Jump to ContentJump to Main Navigation
Hong Kong's Link to the US DollarOrigins and Evolution$
Users without a subscription are not able to see the full content.

John Greenwood

Print publication date: 2007

Print ISBN-13: 9789622098909

Published to Hong Kong Scholarship Online: September 2011

DOI: 10.5790/hongkong/9789622098909.001.0001

Show Summary Details
Page of

PRINTED FROM HONG KONG SCHOLARSHIP ONLINE (www.hongkong.universitypressscholarship.com). (c) Copyright Hong Kong University Press, 2019. An individual user may print out a PDF of a single chapter of a monograph in HKSO for personal use.date: 15 September 2019

Why the HK$/US$ Linked Rate System Should Not be Changed

Why the HK$/US$ Linked Rate System Should Not be Changed

November–December 1984

Chapter:
(p.182) (p.183) Chapter 8 Why the HK$/US$ Linked Rate System Should Not be Changed
Source:
Hong Kong's Link to the US Dollar
Author(s):

John Greenwood

Publisher:
Hong Kong University Press
DOI:10.5790/hongkong/9789622098909.003.0009

This chapter examines the economic benefits which the linked rate system for the Hong Kong dollar has brought to the people of Hong Kong. Three major benefits have been achieved: First, the reduction in inflation resulting from the stabilisation of the currency; second, because the vast majority of Hong Kong's trade is priced in USS$ and the HK$/US$ rate has been stable, those involved in import/export trade have benefited from the linked rate for the HK$; third, those who hold their savings in Hong Kong banks or deposit-taking companies have benefited because they now obtain a rate of interest which is higher than the annual rate of inflation. The chapter also examines the three principal proposals which have been made to amend or replace the current system.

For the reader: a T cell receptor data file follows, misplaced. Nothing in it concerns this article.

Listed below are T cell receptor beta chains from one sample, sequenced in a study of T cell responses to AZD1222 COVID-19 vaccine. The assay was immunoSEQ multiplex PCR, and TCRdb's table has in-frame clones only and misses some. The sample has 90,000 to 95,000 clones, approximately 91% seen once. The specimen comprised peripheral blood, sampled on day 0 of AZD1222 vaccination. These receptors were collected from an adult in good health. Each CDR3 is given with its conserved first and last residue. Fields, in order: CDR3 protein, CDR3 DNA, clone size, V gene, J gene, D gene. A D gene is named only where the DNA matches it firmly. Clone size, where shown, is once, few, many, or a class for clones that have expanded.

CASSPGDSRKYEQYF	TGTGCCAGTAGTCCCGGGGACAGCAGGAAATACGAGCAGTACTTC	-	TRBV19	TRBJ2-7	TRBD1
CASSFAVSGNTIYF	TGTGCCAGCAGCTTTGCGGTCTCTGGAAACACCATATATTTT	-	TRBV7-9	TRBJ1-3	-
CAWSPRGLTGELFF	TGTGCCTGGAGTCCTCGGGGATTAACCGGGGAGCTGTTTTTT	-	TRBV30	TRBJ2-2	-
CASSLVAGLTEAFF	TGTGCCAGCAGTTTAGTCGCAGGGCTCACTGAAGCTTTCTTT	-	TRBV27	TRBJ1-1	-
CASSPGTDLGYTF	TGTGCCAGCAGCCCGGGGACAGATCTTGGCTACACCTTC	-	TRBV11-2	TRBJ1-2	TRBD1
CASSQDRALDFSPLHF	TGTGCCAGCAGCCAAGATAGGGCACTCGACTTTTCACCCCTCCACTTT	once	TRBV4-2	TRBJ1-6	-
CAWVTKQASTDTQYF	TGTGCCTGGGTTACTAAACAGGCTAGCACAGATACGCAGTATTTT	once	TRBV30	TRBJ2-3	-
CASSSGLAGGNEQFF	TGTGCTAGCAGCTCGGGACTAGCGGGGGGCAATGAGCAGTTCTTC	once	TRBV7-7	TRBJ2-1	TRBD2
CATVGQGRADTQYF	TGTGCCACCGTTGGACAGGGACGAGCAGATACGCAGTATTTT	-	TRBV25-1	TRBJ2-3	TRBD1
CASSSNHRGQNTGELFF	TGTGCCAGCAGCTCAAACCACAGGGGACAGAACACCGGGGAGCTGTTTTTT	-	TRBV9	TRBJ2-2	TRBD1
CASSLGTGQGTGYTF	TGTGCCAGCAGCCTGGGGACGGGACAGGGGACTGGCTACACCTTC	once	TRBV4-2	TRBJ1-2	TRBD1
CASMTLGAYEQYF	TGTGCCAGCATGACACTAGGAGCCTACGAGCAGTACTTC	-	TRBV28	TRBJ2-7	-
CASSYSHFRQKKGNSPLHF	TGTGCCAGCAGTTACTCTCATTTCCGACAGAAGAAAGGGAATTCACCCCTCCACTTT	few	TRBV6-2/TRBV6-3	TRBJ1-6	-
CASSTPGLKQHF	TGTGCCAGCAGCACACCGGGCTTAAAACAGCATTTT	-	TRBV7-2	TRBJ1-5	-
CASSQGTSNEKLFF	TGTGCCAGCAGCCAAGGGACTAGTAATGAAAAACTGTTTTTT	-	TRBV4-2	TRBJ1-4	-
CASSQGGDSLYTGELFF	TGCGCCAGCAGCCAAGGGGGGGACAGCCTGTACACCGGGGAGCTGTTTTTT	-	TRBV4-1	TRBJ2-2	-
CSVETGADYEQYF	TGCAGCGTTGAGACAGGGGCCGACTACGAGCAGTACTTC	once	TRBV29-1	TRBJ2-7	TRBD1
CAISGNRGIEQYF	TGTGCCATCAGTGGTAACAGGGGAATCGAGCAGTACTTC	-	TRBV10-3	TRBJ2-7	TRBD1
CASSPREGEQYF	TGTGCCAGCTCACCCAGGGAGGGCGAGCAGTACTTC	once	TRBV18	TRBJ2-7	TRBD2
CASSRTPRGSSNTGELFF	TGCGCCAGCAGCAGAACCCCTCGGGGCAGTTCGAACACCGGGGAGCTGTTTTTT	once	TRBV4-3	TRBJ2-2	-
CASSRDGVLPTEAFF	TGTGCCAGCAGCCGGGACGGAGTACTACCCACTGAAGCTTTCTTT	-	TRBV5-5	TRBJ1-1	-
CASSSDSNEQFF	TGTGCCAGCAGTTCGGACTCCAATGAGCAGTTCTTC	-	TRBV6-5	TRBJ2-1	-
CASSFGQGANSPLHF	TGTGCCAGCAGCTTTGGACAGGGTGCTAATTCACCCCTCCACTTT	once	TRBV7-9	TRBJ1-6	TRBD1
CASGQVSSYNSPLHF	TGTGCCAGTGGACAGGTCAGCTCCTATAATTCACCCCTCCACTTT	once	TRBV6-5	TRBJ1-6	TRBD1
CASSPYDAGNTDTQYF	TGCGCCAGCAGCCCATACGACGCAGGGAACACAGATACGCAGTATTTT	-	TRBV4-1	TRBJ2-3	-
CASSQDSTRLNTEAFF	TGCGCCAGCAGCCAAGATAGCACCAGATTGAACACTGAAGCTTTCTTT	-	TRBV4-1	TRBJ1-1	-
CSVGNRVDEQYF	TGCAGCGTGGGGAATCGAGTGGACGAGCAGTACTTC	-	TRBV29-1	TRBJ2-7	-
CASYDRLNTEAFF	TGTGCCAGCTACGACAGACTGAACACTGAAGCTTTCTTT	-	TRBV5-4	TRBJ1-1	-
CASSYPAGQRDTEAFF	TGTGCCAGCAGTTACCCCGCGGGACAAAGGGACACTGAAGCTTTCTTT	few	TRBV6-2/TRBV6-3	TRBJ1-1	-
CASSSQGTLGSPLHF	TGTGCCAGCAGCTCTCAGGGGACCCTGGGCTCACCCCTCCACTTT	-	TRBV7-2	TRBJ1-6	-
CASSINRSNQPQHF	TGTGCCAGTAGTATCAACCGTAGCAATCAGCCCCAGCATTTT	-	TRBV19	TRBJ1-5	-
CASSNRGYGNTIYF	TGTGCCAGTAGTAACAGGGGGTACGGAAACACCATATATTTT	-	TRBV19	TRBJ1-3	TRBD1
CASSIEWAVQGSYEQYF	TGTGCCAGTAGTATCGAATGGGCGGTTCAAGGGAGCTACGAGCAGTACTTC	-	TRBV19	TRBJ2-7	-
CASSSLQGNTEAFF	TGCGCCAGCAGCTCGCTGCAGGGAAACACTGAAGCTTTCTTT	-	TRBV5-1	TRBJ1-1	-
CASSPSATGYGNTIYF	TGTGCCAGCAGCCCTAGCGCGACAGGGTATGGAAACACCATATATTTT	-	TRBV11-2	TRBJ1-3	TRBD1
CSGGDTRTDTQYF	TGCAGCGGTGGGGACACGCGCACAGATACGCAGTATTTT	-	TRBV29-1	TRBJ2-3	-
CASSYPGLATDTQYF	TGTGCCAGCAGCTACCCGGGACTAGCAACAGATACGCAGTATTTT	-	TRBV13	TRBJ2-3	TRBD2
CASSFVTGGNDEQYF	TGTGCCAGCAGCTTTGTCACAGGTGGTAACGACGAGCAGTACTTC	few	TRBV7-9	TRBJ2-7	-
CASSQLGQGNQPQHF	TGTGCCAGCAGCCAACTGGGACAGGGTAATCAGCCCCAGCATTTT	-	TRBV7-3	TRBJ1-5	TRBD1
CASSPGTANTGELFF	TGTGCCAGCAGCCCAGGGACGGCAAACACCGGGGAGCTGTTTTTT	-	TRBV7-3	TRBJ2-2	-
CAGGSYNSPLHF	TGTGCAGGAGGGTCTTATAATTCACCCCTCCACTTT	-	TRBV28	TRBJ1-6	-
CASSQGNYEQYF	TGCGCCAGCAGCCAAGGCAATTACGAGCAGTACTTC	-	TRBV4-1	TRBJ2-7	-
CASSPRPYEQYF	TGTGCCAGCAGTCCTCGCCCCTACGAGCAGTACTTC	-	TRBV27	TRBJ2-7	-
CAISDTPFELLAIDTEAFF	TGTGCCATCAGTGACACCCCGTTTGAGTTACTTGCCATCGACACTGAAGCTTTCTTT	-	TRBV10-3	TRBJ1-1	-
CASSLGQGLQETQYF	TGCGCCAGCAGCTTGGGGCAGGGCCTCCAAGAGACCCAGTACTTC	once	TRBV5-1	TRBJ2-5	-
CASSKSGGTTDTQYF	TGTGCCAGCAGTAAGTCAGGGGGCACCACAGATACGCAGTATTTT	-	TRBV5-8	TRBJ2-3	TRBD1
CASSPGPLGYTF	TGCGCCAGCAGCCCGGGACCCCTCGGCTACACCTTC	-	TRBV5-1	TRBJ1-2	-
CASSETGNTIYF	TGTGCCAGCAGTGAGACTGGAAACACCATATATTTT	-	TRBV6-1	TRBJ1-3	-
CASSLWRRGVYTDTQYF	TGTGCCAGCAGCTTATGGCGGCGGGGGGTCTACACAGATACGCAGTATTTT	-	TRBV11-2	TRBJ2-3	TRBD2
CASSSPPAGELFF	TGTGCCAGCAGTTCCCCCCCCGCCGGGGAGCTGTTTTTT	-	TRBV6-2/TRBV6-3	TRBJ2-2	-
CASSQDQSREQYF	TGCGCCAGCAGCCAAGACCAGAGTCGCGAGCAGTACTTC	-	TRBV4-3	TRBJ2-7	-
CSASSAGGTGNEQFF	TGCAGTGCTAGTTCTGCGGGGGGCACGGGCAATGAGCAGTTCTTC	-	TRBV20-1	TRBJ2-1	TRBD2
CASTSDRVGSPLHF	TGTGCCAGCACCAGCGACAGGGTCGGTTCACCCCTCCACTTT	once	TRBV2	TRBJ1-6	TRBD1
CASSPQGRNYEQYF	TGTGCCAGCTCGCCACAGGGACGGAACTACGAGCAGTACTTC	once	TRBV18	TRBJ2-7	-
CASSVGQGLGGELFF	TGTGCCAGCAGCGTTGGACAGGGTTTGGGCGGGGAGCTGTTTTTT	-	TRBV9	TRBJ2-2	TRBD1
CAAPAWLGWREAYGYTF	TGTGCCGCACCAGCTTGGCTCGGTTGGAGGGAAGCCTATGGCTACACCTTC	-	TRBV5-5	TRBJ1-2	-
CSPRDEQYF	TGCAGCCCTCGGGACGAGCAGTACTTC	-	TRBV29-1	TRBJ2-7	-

Keywords:   linked rate system, Hong Kong dollar, inflation, trade, savings, banks

Hong Kong Scholarship Online requires a subscription or purchase to access the full text of books within the service. Public users can however freely search the site and view the abstracts and keywords for each book and chapter.

Please, subscribe or login to access full text content.

If you think you should have access to this title, please contact your librarian.

To troubleshoot, please check our FAQs , and if you can't find the answer there, please contact us .